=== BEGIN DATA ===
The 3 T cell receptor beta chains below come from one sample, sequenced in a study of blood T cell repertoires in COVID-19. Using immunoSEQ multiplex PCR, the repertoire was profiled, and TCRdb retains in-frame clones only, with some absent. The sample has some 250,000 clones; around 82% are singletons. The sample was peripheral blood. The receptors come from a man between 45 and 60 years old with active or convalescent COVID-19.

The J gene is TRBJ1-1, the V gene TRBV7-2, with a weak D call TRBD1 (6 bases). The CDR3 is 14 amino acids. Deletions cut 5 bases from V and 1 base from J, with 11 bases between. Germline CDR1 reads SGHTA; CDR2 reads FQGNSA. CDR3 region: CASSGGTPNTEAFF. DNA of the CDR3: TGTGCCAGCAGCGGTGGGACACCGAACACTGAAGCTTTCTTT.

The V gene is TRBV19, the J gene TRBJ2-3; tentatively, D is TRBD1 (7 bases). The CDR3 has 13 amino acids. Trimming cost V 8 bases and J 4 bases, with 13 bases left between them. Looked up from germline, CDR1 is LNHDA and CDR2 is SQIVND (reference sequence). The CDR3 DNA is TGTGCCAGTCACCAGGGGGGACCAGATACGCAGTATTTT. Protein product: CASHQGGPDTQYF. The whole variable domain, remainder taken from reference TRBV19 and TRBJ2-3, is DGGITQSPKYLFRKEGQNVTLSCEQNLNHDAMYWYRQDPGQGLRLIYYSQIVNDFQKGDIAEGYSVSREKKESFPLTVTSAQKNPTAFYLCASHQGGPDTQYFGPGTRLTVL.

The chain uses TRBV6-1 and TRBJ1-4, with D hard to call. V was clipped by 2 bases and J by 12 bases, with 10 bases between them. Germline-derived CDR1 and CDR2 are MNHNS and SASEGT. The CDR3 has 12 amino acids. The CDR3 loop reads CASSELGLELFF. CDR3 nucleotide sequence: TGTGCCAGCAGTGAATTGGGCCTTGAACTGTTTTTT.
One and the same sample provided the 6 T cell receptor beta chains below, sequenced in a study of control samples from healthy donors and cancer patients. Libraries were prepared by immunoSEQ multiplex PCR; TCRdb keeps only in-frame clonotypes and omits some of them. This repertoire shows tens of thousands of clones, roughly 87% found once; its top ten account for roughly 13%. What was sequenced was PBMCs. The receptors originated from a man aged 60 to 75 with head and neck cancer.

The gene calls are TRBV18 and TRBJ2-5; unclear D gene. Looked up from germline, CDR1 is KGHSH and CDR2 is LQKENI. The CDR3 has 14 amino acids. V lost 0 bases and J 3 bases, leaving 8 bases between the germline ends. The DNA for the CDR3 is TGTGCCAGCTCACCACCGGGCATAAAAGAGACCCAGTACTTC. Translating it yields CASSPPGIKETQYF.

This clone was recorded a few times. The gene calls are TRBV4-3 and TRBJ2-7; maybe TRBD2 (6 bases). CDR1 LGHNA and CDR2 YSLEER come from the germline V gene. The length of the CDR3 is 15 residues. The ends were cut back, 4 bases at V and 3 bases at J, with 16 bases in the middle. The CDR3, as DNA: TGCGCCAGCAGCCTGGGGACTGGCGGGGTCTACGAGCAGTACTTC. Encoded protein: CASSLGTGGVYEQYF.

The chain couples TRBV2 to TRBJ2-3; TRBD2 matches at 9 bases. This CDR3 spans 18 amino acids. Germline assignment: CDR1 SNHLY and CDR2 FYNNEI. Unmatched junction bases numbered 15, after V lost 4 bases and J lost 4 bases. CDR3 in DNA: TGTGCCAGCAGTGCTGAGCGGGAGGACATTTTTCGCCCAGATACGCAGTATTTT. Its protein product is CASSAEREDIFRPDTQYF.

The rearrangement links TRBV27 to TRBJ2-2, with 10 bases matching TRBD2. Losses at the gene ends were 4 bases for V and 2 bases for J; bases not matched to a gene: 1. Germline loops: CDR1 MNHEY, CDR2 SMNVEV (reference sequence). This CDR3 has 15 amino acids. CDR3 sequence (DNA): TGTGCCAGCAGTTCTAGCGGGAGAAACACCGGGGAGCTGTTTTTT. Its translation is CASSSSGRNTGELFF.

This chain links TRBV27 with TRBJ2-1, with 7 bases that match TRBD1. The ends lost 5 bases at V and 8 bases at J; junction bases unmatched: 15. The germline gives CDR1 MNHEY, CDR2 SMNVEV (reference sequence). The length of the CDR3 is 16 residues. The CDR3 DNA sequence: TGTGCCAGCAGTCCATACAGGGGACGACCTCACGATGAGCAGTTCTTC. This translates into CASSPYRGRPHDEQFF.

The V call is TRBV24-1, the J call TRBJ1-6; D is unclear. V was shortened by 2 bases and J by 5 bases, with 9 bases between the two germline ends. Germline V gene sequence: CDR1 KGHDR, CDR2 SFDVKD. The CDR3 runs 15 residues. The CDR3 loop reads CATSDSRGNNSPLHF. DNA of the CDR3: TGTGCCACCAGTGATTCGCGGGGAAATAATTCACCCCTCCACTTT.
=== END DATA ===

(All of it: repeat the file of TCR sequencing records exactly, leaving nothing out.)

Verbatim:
The 3 T cell receptor beta chains below come from one sample, sequenced in a study of blood T cell repertoires in COVID-19. Using immunoSEQ multiplex PCR, the repertoire was profiled, and TCRdb retains in-frame clones only, with some absent. The sample has some 250,000 clones; around 82% are singletons. The sample was peripheral blood. The receptors come from a man between 45 and 60 years old with active or convalescent COVID-19.

The J gene is TRBJ1-1, the V gene TRBV7-2, with a weak D call TRBD1 (6 bases). The CDR3 is 14 amino acids. Deletions cut 5 bases from V and 1 base from J, with 11 bases between. Germline CDR1 reads SGHTA; CDR2 reads FQGNSA. CDR3 region: CASSGGTPNTEAFF. DNA of the CDR3: TGTGCCAGCAGCGGTGGGACACCGAACACTGAAGCTTTCTTT.

The V gene is TRBV19, the J gene TRBJ2-3; tentatively, D is TRBD1 (7 bases). The CDR3 has 13 amino acids. Trimming cost V 8 bases and J 4 bases, with 13 bases left between them. Looked up from germline, CDR1 is LNHDA and CDR2 is SQIVND (reference sequence). The CDR3 DNA is TGTGCCAGTCACCAGGGGGGACCAGATACGCAGTATTTT. Protein product: CASHQGGPDTQYF. The whole variable domain, remainder taken from reference TRBV19 and TRBJ2-3, is DGGITQSPKYLFRKEGQNVTLSCEQNLNHDAMYWYRQDPGQGLRLIYYSQIVNDFQKGDIAEGYSVSREKKESFPLTVTSAQKNPTAFYLCASHQGGPDTQYFGPGTRLTVL.

The chain uses TRBV6-1 and TRBJ1-4, with D hard to call. V was clipped by 2 bases and J by 12 bases, with 10 bases between them. Germline-derived CDR1 and CDR2 are MNHNS and SASEGT. The CDR3 has 12 amino acids. The CDR3 loop reads CASSELGLELFF. CDR3 nucleotide sequence: TGTGCCAGCAGTGAATTGGGCCTTGAACTGTTTTTT.
One and the same sample provided the 6 T cell receptor beta chains below, sequenced in a study of control samples from healthy donors and cancer patients. Libraries were prepared by immunoSEQ multiplex PCR; TCRdb keeps only in-frame clonotypes and omits some of them. This repertoire shows tens of thousands of clones, roughly 87% found once; its top ten account for roughly 13%. What was sequenced was PBMCs. The receptors originated from a man aged 60 to 75 with head and neck cancer.

The gene calls are TRBV18 and TRBJ2-5; unclear D gene. Looked up from germline, CDR1 is KGHSH and CDR2 is LQKENI. The CDR3 has 14 amino acids. V lost 0 bases and J 3 bases, leaving 8 bases between the germline ends. The DNA for the CDR3 is TGTGCCAGCTCACCACCGGGCATAAAAGAGACCCAGTACTTC. Translating it yields CASSPPGIKETQYF.

This clone was recorded a few times. The gene calls are TRBV4-3 and TRBJ2-7; maybe TRBD2 (6 bases). CDR1 LGHNA and CDR2 YSLEER come from the germline V gene. The length of the CDR3 is 15 residues. The ends were cut back, 4 bases at V and 3 bases at J, with 16 bases in the middle. The CDR3, as DNA: TGCGCCAGCAGCCTGGGGACTGGCGGGGTCTACGAGCAGTACTTC. Encoded protein: CASSLGTGGVYEQYF.

The chain couples TRBV2 to TRBJ2-3; TRBD2 matches at 9 bases. This CDR3 spans 18 amino acids. Germline assignment: CDR1 SNHLY and CDR2 FYNNEI. Unmatched junction bases numbered 15, after V lost 4 bases and J lost 4 bases. CDR3 in DNA: TGTGCCAGCAGTGCTGAGCGGGAGGACATTTTTCGCCCAGATACGCAGTATTTT. Its protein product is CASSAEREDIFRPDTQYF.

The rearrangement links TRBV27 to TRBJ2-2, with 10 bases matching TRBD2. Losses at the gene ends were 4 bases for V and 2 bases for J; bases not matched to a gene: 1. Germline loops: CDR1 MNHEY, CDR2 SMNVEV (reference sequence). This CDR3 has 15 amino acids. CDR3 sequence (DNA): TGTGCCAGCAGTTCTAGCGGGAGAAACACCGGGGAGCTGTTTTTT. Its translation is CASSSSGRNTGELFF.

This chain links TRBV27 with TRBJ2-1, with 7 bases that match TRBD1. The ends lost 5 bases at V and 8 bases at J; junction bases unmatched: 15. The germline gives CDR1 MNHEY, CDR2 SMNVEV (reference sequence). The length of the CDR3 is 16 residues. The CDR3 DNA sequence: TGTGCCAGCAGTCCATACAGGGGACGACCTCACGATGAGCAGTTCTTC. This translates into CASSPYRGRPHDEQFF.

The V call is TRBV24-1, the J call TRBJ1-6; D is unclear. V was shortened by 2 bases and J by 5 bases, with 9 bases between the two germline ends. Germline V gene sequence: CDR1 KGHDR, CDR2 SFDVKD. The CDR3 runs 15 residues. The CDR3 loop reads CATSDSRGNNSPLHF. DNA of the CDR3: TGTGCCACCAGTGATTCGCGGGGAAATAATTCACCCCTCCACTTT.